Tides of Yesterday
That Carolyn Leonhart can hold her own as a superlative vocalist is undeniable. Indeed, she demonstrated so a couple of years back on Chances Are, her sweet, gentle tribute to underappreciated composer Robert Allen, and on her hard-to-find, Japan-only release, Autumn in New York, from 2003. But Leonhart’s vocal prowess is, as has been the case on two previous albums, exponentially increased when she is paired with her equally gifted saxophonist husband, Wayne Escoffery.
The pair opens with “Better Next Time.” Not to be confused with Irving Berlin’s melancholy “Better Luck Next Time,” this familial effort (written by Escoffery and Leonhart with her brother Michael) is a thoughtful excavation of tough lessons learned. Four standards follow, including a cleverly conceived “The Sweetest Sounds” that unfolds like an interior monologue; a pensive “Never Never Land” as unhurried as a slow-passing cloud; a tranquilly gratified “Sometimes I’m Happy”; and, most ingeniously, a seemingly snowbound “You Must Believe in Spring” that, for once, appreciates how the song speaks to the promise of spring.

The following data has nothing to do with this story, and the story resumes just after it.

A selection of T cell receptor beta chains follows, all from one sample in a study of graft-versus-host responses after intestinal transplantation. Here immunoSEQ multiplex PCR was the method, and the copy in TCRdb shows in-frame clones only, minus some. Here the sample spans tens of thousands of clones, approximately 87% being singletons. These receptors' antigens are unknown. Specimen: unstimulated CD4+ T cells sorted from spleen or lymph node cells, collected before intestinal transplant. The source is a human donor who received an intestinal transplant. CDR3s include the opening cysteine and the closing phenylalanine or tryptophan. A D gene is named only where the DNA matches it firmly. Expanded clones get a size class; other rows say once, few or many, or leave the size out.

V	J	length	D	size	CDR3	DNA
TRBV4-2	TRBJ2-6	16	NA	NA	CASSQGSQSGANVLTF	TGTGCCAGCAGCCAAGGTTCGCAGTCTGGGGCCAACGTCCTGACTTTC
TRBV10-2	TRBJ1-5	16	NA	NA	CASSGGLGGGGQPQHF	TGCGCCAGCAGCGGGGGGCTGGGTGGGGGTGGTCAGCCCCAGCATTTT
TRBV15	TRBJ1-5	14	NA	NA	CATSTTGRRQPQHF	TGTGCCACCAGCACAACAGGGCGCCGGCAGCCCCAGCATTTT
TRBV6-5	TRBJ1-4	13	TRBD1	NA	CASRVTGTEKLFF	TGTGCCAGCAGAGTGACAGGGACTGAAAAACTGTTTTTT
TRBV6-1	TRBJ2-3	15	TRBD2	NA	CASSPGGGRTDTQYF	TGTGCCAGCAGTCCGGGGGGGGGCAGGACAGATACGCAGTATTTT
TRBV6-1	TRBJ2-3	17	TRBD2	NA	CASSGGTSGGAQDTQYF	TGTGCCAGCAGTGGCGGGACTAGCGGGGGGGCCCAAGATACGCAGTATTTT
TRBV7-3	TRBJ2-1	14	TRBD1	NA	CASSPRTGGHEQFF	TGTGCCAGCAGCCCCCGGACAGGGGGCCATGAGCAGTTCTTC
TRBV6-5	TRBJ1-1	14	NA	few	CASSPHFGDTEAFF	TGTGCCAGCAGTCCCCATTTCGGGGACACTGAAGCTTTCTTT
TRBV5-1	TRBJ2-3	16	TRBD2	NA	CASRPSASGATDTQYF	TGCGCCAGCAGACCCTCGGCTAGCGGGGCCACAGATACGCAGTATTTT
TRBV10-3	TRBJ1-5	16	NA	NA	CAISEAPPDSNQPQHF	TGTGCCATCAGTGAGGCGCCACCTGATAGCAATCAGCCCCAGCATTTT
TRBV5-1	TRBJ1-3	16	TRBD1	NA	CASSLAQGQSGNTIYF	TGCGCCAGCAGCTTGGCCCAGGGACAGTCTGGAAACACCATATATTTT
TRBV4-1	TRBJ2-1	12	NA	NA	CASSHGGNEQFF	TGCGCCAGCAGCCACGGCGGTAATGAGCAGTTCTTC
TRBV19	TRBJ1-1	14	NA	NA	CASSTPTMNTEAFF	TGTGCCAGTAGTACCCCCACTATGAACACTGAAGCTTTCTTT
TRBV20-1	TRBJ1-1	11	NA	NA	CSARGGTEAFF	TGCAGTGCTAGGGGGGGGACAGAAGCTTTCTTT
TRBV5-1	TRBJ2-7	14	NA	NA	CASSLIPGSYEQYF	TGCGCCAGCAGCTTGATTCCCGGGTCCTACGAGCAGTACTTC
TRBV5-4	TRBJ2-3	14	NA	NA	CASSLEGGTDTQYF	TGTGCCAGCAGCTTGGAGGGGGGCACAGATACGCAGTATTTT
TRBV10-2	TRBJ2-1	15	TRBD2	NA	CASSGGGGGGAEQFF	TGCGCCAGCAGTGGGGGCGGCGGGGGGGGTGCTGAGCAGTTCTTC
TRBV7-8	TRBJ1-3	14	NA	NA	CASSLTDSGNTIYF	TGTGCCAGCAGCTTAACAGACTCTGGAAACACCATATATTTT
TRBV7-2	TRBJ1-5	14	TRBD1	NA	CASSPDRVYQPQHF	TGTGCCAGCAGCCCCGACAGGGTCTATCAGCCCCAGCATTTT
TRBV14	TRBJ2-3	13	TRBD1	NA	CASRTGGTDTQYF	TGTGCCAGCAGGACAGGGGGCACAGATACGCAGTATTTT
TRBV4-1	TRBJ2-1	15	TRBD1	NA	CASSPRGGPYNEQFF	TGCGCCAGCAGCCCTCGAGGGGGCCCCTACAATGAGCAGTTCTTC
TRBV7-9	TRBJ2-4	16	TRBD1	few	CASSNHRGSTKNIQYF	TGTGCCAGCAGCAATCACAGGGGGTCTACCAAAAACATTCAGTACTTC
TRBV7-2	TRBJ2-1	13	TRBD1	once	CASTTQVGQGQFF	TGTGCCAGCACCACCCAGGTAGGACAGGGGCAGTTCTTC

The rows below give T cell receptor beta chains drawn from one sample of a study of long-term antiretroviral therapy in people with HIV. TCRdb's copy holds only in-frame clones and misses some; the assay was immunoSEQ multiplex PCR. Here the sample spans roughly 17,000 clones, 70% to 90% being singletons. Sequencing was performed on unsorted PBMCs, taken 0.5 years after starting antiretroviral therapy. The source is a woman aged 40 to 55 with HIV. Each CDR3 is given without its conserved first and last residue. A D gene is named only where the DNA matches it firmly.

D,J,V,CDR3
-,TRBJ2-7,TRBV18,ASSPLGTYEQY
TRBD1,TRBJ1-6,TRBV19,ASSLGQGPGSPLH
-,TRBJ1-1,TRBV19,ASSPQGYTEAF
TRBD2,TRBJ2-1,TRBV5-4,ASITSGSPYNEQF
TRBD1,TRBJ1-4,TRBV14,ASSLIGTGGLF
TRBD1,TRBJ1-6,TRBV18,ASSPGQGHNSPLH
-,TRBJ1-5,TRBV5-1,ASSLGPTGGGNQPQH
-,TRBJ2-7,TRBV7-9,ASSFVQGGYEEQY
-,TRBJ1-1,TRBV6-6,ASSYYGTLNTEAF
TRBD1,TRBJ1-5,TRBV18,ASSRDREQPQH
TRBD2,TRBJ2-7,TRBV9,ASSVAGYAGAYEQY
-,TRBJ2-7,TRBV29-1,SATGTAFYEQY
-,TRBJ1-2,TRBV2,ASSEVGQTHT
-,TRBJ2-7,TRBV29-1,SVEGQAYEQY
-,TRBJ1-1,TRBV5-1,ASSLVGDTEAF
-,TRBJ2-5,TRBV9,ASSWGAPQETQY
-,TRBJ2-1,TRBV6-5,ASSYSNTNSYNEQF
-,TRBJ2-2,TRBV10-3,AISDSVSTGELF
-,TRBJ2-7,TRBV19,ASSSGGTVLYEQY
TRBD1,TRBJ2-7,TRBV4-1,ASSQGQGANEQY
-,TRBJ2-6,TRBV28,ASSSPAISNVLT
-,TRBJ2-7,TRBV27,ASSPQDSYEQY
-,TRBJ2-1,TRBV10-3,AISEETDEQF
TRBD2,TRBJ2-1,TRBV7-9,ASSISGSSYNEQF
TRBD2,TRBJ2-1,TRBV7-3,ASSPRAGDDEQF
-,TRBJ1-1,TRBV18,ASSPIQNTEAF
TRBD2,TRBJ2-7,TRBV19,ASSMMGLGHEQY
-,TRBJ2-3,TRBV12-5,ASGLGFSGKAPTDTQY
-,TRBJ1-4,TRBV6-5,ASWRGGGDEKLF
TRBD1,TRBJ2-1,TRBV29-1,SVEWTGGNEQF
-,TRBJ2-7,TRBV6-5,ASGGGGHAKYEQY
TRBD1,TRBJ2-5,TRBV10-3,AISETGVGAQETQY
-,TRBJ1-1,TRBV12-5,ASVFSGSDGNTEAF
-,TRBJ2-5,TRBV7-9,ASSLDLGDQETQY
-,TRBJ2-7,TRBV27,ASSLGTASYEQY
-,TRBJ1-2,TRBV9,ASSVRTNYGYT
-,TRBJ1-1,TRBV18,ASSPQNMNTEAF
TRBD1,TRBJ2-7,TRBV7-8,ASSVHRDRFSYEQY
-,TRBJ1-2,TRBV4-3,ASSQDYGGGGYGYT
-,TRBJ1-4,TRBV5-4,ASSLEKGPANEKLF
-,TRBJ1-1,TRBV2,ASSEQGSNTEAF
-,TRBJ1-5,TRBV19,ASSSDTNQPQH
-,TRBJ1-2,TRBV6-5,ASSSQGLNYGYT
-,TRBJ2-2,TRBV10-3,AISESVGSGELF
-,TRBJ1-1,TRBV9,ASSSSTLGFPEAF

Exceptional as all four are, they pale in comparison to the album’s latter half, where Leonhart plays seductress to Escoffery’s sorcerer on a gauzy, near-Eastern treatment of Mingus’ “Eclipse”; sax and voice swap wails on a dense, bluesy reading of Donald Fagen’s “Big Noise, New York”; the couple boards the express train of Leonhart’s romantically urgent “Straight to You (Baloo Baloo)”; and they finish with a vibrantly abstract treatment of Lee Morgan’s “Infinity.”